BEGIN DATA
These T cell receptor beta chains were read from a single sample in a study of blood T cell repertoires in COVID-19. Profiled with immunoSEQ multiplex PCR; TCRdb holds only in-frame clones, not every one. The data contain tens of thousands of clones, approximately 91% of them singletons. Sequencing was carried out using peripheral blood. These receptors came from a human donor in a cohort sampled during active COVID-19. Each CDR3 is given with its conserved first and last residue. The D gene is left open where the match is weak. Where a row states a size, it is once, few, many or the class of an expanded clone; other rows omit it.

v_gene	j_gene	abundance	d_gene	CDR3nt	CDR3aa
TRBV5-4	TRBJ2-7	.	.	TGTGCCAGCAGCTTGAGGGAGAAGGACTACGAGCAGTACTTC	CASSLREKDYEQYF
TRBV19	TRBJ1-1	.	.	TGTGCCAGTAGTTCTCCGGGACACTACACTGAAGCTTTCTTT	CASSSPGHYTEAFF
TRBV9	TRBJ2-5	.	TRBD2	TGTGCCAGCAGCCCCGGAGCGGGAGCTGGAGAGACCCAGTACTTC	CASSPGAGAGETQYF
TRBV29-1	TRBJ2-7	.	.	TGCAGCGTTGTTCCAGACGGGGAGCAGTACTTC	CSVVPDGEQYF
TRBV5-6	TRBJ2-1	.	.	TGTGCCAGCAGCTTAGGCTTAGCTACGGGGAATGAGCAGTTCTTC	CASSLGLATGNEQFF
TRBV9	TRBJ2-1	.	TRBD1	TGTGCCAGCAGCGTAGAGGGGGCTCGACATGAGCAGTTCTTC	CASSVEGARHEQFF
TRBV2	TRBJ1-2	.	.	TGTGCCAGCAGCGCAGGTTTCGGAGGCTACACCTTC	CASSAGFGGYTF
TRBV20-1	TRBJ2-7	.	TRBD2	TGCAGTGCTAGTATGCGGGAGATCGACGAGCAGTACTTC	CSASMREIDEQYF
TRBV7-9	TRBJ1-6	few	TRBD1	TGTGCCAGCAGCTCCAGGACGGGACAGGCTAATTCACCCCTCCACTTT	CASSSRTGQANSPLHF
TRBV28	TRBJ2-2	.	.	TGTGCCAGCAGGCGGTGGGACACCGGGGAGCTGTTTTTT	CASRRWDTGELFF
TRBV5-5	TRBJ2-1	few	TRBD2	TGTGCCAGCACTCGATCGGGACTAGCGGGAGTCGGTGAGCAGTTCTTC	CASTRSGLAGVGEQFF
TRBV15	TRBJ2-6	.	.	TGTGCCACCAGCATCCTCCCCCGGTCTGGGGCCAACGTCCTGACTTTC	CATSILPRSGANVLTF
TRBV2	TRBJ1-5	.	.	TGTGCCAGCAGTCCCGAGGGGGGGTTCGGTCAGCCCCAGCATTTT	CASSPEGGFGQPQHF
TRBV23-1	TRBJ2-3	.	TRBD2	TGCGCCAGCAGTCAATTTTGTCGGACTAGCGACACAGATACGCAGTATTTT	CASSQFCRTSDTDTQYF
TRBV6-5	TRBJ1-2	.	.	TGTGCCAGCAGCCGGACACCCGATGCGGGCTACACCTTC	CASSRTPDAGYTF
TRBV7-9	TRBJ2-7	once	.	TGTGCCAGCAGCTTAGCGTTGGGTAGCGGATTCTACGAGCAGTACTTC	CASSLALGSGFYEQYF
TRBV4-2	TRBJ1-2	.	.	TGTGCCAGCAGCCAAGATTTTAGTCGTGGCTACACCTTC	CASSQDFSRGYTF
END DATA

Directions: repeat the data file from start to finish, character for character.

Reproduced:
These T cell receptor beta chains were read from a single sample in a study of blood T cell repertoires in COVID-19. Profiled with immunoSEQ multiplex PCR; TCRdb holds only in-frame clones, not every one. The data contain tens of thousands of clones, approximately 91% of them singletons. Sequencing was carried out using peripheral blood. These receptors came from a human donor in a cohort sampled during active COVID-19. Each CDR3 is given with its conserved first and last residue. The D gene is left open where the match is weak. Where a row states a size, it is once, few, many or the class of an expanded clone; other rows omit it.

v_gene	j_gene	abundance	d_gene	CDR3nt	CDR3aa
TRBV5-4	TRBJ2-7	.	.	TGTGCCAGCAGCTTGAGGGAGAAGGACTACGAGCAGTACTTC	CASSLREKDYEQYF
TRBV19	TRBJ1-1	.	.	TGTGCCAGTAGTTCTCCGGGACACTACACTGAAGCTTTCTTT	CASSSPGHYTEAFF
TRBV9	TRBJ2-5	.	TRBD2	TGTGCCAGCAGCCCCGGAGCGGGAGCTGGAGAGACCCAGTACTTC	CASSPGAGAGETQYF
TRBV29-1	TRBJ2-7	.	.	TGCAGCGTTGTTCCAGACGGGGAGCAGTACTTC	CSVVPDGEQYF
TRBV5-6	TRBJ2-1	.	.	TGTGCCAGCAGCTTAGGCTTAGCTACGGGGAATGAGCAGTTCTTC	CASSLGLATGNEQFF
TRBV9	TRBJ2-1	.	TRBD1	TGTGCCAGCAGCGTAGAGGGGGCTCGACATGAGCAGTTCTTC	CASSVEGARHEQFF
TRBV2	TRBJ1-2	.	.	TGTGCCAGCAGCGCAGGTTTCGGAGGCTACACCTTC	CASSAGFGGYTF
TRBV20-1	TRBJ2-7	.	TRBD2	TGCAGTGCTAGTATGCGGGAGATCGACGAGCAGTACTTC	CSASMREIDEQYF
TRBV7-9	TRBJ1-6	few	TRBD1	TGTGCCAGCAGCTCCAGGACGGGACAGGCTAATTCACCCCTCCACTTT	CASSSRTGQANSPLHF
TRBV28	TRBJ2-2	.	.	TGTGCCAGCAGGCGGTGGGACACCGGGGAGCTGTTTTTT	CASRRWDTGELFF
TRBV5-5	TRBJ2-1	few	TRBD2	TGTGCCAGCACTCGATCGGGACTAGCGGGAGTCGGTGAGCAGTTCTTC	CASTRSGLAGVGEQFF
TRBV15	TRBJ2-6	.	.	TGTGCCACCAGCATCCTCCCCCGGTCTGGGGCCAACGTCCTGACTTTC	CATSILPRSGANVLTF
TRBV2	TRBJ1-5	.	.	TGTGCCAGCAGTCCCGAGGGGGGGTTCGGTCAGCCCCAGCATTTT	CASSPEGGFGQPQHF
TRBV23-1	TRBJ2-3	.	TRBD2	TGCGCCAGCAGTCAATTTTGTCGGACTAGCGACACAGATACGCAGTATTTT	CASSQFCRTSDTDTQYF
TRBV6-5	TRBJ1-2	.	.	TGTGCCAGCAGCCGGACACCCGATGCGGGCTACACCTTC	CASSRTPDAGYTF
TRBV7-9	TRBJ2-7	once	.	TGTGCCAGCAGCTTAGCGTTGGGTAGCGGATTCTACGAGCAGTACTTC	CASSLALGSGFYEQYF
TRBV4-2	TRBJ1-2	.	.	TGTGCCAGCAGCCAAGATTTTAGTCGTGGCTACACCTTC	CASSQDFSRGYTF